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Summary:

Cisco Systems (CSCO) and Microsoft (MSFT) had been increasingly butting heads lately over “enterprise communication” infrastructure, with each company hawking their own version of VoIP products, from directory servers to clients to handsets. This was making the folks who actually spend money — large corporations — […]

Cisco Systems (CSCO) and Microsoft (MSFT) had been increasingly butting heads lately over “enterprise communication” infrastructure, with each company hawking their own version of VoIP products, from directory servers to clients to handsets. This was making the folks who actually spend money — large corporations — mad.

Their bickering, which even managed to rope in the likes of Nortel (NT) and Avaya, was getting out of hand. We had predicted a no-holds barred battle, but instead it turned out to be little more than a small skirmish that’s ending with a whimper. Today John Chambers and Steve Ballmer, chief executives of Cisco Systems and Microsoft respectively, got on stage and declared a truce. (Watch webcast at Microsoft’s site and Cisco‘s Web site.)

“But to use the red team-blue team political analogy, most companies want moderates these days,” Mr. Chambers said. “And I say that as a Republican.” (via NYTimes’ Bits.)

The two companies are going to make their products interoperate, in turn giving large corporations the chance to pick and choose what they want to buy.

“They’re saying, ‘Give me the choice. Don’t give me the all-or-nothing choice,'” Ballmer said of the customers, adding that he was seeking “respectful competition” with Cisco. (Reuters)

I guess both Cisco and Microsoft were feeling a little bit of heat from some of the more open-source options that have started to come to the market. Asterisk-based solutions, in particular, have been gaining in popularity as office phone systems.

By Om Malik

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  1. Press puff.

    Go open source!

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  2. Asterisk based systems are getting impressive – for example, Fonality. But there is still a ways to go, in my humble opinion.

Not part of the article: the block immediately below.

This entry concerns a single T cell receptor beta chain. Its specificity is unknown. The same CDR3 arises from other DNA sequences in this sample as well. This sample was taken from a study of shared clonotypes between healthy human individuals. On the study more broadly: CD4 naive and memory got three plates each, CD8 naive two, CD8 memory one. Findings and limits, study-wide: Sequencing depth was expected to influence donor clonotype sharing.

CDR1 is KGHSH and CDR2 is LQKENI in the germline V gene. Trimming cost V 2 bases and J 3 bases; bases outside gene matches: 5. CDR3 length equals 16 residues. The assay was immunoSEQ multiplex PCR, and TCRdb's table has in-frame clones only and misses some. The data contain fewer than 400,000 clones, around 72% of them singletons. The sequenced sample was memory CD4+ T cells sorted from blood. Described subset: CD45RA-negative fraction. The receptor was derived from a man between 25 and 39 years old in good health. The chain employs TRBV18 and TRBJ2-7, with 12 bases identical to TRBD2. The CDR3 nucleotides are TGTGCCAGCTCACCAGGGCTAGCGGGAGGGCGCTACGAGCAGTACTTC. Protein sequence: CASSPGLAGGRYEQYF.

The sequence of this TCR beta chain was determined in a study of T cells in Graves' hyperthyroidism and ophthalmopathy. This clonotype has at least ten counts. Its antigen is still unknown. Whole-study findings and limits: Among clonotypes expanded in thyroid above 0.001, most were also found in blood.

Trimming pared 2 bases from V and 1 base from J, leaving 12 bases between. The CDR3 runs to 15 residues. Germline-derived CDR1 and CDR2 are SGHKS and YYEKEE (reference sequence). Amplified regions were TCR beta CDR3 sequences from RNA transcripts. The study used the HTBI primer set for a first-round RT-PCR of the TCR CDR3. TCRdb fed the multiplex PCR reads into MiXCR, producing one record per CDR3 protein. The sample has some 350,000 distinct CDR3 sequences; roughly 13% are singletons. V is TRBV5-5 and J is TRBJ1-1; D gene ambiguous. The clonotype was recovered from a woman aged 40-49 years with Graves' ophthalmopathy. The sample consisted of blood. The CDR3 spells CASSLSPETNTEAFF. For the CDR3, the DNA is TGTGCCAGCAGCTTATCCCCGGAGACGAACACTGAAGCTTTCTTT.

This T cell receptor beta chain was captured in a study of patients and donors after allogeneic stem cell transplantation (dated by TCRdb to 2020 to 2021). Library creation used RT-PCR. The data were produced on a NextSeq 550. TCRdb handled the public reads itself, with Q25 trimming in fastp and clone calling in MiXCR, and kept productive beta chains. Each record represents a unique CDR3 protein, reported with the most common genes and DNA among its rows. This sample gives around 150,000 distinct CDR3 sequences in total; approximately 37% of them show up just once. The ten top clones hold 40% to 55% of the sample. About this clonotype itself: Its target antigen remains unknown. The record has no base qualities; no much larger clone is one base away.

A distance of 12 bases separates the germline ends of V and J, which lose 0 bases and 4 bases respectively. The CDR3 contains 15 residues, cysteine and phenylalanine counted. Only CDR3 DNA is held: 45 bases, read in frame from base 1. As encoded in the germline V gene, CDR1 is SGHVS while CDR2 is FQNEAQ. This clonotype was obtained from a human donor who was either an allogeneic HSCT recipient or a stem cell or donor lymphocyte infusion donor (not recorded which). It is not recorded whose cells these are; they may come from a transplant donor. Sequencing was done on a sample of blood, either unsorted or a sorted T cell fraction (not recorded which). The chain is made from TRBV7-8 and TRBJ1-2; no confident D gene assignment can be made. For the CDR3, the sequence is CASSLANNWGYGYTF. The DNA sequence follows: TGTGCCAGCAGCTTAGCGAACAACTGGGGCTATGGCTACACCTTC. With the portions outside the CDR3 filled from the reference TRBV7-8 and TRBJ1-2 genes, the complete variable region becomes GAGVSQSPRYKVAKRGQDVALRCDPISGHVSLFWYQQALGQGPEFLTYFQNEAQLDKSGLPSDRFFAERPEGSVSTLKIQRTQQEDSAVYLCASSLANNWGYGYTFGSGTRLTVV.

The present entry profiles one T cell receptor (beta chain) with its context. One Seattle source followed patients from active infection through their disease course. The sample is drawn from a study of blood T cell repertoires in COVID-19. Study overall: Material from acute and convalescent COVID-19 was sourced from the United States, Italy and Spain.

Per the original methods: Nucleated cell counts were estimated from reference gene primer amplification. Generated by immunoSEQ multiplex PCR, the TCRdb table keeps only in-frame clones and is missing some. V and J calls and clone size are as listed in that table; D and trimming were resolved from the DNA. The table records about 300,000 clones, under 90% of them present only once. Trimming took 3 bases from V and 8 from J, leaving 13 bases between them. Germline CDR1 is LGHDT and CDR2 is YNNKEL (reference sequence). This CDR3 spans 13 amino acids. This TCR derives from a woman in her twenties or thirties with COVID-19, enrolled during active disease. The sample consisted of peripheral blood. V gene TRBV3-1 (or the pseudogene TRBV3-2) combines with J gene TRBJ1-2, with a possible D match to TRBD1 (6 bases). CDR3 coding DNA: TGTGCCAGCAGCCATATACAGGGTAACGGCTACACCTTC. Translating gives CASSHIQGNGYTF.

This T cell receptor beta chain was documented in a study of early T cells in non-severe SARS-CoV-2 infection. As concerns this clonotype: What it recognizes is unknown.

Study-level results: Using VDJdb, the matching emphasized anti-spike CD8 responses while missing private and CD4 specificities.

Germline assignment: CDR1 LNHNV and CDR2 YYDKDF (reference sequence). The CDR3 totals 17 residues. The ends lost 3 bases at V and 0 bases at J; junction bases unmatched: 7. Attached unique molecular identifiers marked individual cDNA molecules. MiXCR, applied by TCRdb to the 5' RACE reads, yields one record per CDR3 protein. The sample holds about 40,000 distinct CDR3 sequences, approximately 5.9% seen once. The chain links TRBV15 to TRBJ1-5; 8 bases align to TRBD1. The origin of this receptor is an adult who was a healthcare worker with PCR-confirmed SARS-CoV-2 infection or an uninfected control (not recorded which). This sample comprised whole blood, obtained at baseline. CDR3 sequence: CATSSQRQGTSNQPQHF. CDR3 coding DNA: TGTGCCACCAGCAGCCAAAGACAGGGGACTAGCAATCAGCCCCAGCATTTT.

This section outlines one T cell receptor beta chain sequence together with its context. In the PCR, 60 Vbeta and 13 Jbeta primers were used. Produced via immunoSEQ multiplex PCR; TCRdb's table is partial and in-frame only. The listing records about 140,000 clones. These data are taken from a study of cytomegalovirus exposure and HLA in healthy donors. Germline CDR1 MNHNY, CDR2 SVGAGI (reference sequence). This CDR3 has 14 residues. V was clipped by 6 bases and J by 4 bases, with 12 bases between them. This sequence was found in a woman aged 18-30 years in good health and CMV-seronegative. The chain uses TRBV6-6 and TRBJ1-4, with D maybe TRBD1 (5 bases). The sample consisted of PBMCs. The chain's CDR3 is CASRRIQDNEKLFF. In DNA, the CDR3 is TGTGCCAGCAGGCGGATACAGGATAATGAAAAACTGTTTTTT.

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  3. Jesse Kopelman Tuesday, August 21, 2007

    Om, I think your conclusion is correct. It seems that Cisco, at least, is starting to focus more on interoperability. Going back 3 years, it seemed that their general attitude was one of competition, what competition? Now I see lots of playing up of compliance with various open standards on their newer products. This could also come from the fact that they get a lot of product lines through acquisition, rather than development, and being interoperable is very important to these small companies that have only a single product line.

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  4. Spoken too soon !?

    I like the way this article starts with the news: “One day after its collaborative lovefest with Cisco, Microsoft Tuesday wiped off the lipstick and came out swinging as it introduced a new server designed to let users troubleshoot voice and video problems by monitoring network performance in real time.”

    more at: “Microsoft stashes Cisco hugs”
    http://www.networksasia.net/article.php?type=article&id_article=1813

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  5. Cisco and Microsoft Collaborating

    My friend Om wrote Cisco, Microsoft Declare Truce Over VoIP the other day. As always, Om digs in to the heart of things pretty well. He said “”I guess both Cisco and Microsoft were feeling a little bit of heat from some of the more open-source o…

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  6. [...] Cisco Systems (CSCO) and Microsoft (MSFT) are targeting some of the same customers, but IBM is being prescient in latching onto the Skype bandwagon — the small- and medium-sized businesses represent the biggest opportunity for Web-based collaboration and conferencing.  [...]

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  7. [...] Om wrote that Cisco (CSCO) and Microsoft (MSFT) have made their peace over VoIP. But while this peace accord [...]

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  8. [...] PM PT | No comments It hasn’t even been a month and there are already cracks in the much- vaunted peace accord between Cisco Systems (CSCO) and Microsoft Corp. [...]

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